Omar Mateen failed several times to start a career in law enforcement, with his most recent denial coming a little more than a year before he killed 49 people in a shooting at an Orlando gay nightclub, according to records released Thursday.
In April 2007, the Florida Department of Corrections dismissed Mateen from a corrections officer training program in Martin County after just six months.
Mateen sought to become a state trooper in 2011 and then tried to enroll in the police academy at Indian River State College in 2015, according to state and college records.
But he never gained admission, and instead worked for Jupiter-based security company G4S for nearly nine years. His posts with G4S included the St. Lucie County Courthouse and PGA Village, a gated community in Port St. Lucie.
In March 2015, Indian River State College denied Mateen entry into the law enforcement academy, according to records obtained from the college. The letter states "information was discovered" that caused Mateen's application to be denied, but the letter does not elaborate.
"The Law Enforcement Academy is a selective admission program, and discrepancies in some of the information included on the application as well as marijuana use precluded his acceptance," said Robert Lane, a spokesman for Indian River State College.
In an application released by the college, Mateen indicated past use of marijuana and steroids. The form, which was completed in 2015, asks for all arrests, including those that have been expunged or sealed. He answered that he was once arrested. No further explanation of the arrest was provided on the form.
When applying for his corrections officer job in 2006, he wrote he was charged with battery because of a fight he got into during a math class.
"It has been five years since the fight occurred, and I have not gotten in any altercations ending up in physical contact," Mateen wrote. "This was an experience of me growing up and I learned a big lesson from it. I was 14 years old when this fight occurred."
During his freshman year, Mateen was placed into alternative school because of fighting, according to state records.
Mateen indicated in 2015 that he had been questioned as a suspect in a crime and had participated in undetected criminal activity in his life, such as shoplifting or underage drinking.
In the medical section, he left blank a question asking whether he was taking any prescription medication. He responded that he did not drink alcohol.
Mateen earned an associate's degree in criminal justice in 2006 from Indian River State College, but his efforts to become a law enforcement officer went awry, records show.
The Florida Department of Corrections hired Mateen, then 19, in October 2006 to work at Martin Correctional Institute. Six months later, Mateen was dismissed for not completing his training program, according to the Florida Department of Corrections.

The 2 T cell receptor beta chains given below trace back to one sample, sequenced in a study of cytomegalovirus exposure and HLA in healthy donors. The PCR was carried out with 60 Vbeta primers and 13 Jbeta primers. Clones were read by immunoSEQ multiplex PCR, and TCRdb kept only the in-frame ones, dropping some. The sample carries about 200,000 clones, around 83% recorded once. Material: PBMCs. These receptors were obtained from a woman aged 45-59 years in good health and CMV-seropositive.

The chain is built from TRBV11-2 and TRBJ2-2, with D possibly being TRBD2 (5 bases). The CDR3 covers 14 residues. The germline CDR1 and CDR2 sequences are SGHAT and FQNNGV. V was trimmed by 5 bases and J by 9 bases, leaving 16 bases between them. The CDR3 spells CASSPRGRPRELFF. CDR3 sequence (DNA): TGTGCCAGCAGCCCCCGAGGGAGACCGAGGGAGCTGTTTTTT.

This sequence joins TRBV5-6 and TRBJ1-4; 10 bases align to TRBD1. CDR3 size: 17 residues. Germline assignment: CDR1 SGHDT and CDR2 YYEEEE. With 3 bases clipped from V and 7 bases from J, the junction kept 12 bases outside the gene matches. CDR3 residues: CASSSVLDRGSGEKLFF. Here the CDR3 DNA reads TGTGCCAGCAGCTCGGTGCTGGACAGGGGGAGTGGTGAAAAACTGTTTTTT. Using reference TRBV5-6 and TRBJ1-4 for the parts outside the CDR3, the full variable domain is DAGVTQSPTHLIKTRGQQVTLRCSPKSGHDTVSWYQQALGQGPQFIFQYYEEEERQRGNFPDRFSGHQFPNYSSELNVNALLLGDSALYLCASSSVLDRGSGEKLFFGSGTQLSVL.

The reason for separation is listed in state records as "administrative termination (not involving misconduct)."
The Department of Corrections has not determined exactly what led to Mateen's dismissal, said Alberto Moscoso, a spokesman for the agency. Because Mateen was dismissed during his probationary period, his personnel file does not include those details, according to the agency.
"We are really having to go back and dig to get these things together," Moscoso said. "We are very actively researching."
An evaluation included in Mateen's personnel file lists him as "meeting expectations" in every category. The supervisor wrote that with more training, Mateen would become a "good correctional officer."
Just five months after being dismissed from the training program at Martin Correctional Institute, Mateen landed a position with G4S and secured a special firearms permit from the state.
G4S conducted background checks when Mateen was hired and then again in 2013 with no findings, according to a company statement. He also was declared mentally and emotionally sound in a psychological evaluation that was performed when he was hired.
While working at the St. Lucie County Courthouse, co-workers grew disturbed by inflammatory comments Mateen made, St. Lucie County Sheriff Ken Mascara said. That matter was reported to the FBI, but no charges were brought, he said.
G4S was aware of the FBI investigation, but it never knew of alleged connections between Mateen and terrorists, according to the company's statement.
Frank Mariano, 30, who went to school with Mateen, said classmates remember that Mateen wanted to become a police officer. Mateen wore shirts with NYPD patches.
In 2005, Mateen was hurt during a ride-along with a St. Lucie County Sheriff's Office deputy, according to an incident report. The deputy crashed while responding to a rollover wreck, and Mateen asked to be taken to the hospital to be checked out, according to the report.
Aurelia Kennedy, 35, who frequently saw Mateen while visiting her parents at PGA Village, recalled his car had a U.S. Marines license plate.
She said she assumed he was a veteran and thanked him for his service. He never refuted it, Kennedy said, but state records indicate Mateen never served in the military.
Mateen's email handle was "onpatrol1986," according to information he submitted to obtain a state firearms license.
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